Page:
Eric is a Security Guard and a former High School All-State Baseball Player for Covington St Paul, Louisiana when they won the 1999 Louisiana State Baseball Championship. Eric also was a Four-Time All-American Baseball Player and he graduated from Louisiana Tech. Jennifer and Eric have been married since May 7, 2011.

This Special Website was built to help assist them in replacing things that are not covered by Insurance, especially Eric’s Car which was Totaled and was not covered fully by Insurance. Please Click the Link and Help if you can.

We want to thank everyone for their amazing acts of kindness and generosity.


About maxemfingerrecruiting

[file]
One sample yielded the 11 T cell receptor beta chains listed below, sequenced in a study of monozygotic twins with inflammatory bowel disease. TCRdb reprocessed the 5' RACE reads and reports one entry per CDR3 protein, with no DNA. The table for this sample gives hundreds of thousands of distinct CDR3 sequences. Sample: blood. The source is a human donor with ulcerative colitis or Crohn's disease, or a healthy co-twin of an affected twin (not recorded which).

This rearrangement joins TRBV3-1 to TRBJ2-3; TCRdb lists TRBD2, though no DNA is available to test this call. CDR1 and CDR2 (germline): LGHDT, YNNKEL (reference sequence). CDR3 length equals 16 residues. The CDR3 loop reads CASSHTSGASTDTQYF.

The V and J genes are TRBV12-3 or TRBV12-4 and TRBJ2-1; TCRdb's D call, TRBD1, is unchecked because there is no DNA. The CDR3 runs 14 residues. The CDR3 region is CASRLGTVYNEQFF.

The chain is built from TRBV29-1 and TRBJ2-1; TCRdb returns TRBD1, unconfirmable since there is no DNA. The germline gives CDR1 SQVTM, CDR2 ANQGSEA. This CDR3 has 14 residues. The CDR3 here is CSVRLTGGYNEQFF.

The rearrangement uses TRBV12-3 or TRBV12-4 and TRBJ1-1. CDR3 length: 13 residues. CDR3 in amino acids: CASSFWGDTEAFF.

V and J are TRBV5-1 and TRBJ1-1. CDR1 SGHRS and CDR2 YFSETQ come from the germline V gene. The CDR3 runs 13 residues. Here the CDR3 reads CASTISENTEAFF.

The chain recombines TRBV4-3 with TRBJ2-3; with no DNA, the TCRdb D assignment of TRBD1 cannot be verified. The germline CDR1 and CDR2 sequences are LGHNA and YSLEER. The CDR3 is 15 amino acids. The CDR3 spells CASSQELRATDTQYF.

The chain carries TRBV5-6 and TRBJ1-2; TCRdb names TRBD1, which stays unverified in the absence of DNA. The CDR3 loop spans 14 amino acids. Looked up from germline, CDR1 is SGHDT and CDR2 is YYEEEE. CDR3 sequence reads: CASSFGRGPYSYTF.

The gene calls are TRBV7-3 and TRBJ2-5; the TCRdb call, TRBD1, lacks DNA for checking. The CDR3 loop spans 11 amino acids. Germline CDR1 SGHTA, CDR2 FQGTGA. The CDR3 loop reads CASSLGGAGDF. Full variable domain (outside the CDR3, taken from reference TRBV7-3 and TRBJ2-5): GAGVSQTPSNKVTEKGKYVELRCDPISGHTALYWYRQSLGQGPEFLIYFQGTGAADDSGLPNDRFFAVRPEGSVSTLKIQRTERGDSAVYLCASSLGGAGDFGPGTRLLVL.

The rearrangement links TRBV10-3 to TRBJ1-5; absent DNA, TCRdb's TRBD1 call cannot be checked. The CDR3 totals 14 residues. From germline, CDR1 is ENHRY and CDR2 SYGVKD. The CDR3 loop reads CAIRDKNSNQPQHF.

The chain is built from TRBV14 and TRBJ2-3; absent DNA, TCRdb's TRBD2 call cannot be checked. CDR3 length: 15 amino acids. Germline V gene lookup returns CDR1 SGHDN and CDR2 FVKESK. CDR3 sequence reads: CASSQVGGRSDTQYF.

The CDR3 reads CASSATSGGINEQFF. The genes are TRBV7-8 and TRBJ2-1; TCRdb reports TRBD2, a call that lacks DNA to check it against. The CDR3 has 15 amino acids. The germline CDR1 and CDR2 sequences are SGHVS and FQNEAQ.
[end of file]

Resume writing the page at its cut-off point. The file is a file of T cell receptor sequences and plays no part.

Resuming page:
My mission and goal is to search for that hidden high school football talent that has not been found yet. I then evaluate him and try to help him to get some publicity. In 2003, 2004, 2005. and 2006, I hosted my Annual 7on7 National Championship. My goal was to get great athletes to one area where I could evaluate them and then help them with college coaches. The only drawback was that college coaches wanted to see the hidden gems in a game-type highlight film and so the college coaches suggested to me that I host a real All-American Bowl Game so that they could view these talented players in a highlight film, playing against other talented players. It's noted that the NCAA doesn't allow the college coaches to attend All-American Games or practices and so the Game Film is a great tool for the college coaches. In 2005, I hosted my 1st Annual All-American Bowl Game. In nine games in nine years, my wife and I have helped 549 HS football players to get a scholarship that came to our first Bowl Game practice without a single scholarship offer. This also does not count over 1,000 players who we have helped that did not play in our game, including over 100 players in the 2010 Recruiting Season. My Super Elite Top Gun Camp idealogy, is of course, to get as many Top Football Players to a Top Gun Camp so that all of my coaches and I can evaluate them, rate them, rank them, and promote them. There will always be "Diamonds in the Rough" to be found. My First Annual Max Emfinger's Super Elite Top Gun Camp was in July of 2010. The Camp was amazing and loaded with unknown and known talent. Many of them were invited to play in our 2011 All-American Bowl Game Classic. In 2007, in my 3rd Annual All-American Bowl Game, a player by the name of Kareem Jackson came to our first Monday practice, without a single scholarship offer. Jackson decided to come out early and he became a #1 Draft Choice in the 2010 NFL Draft for the Houston Texans.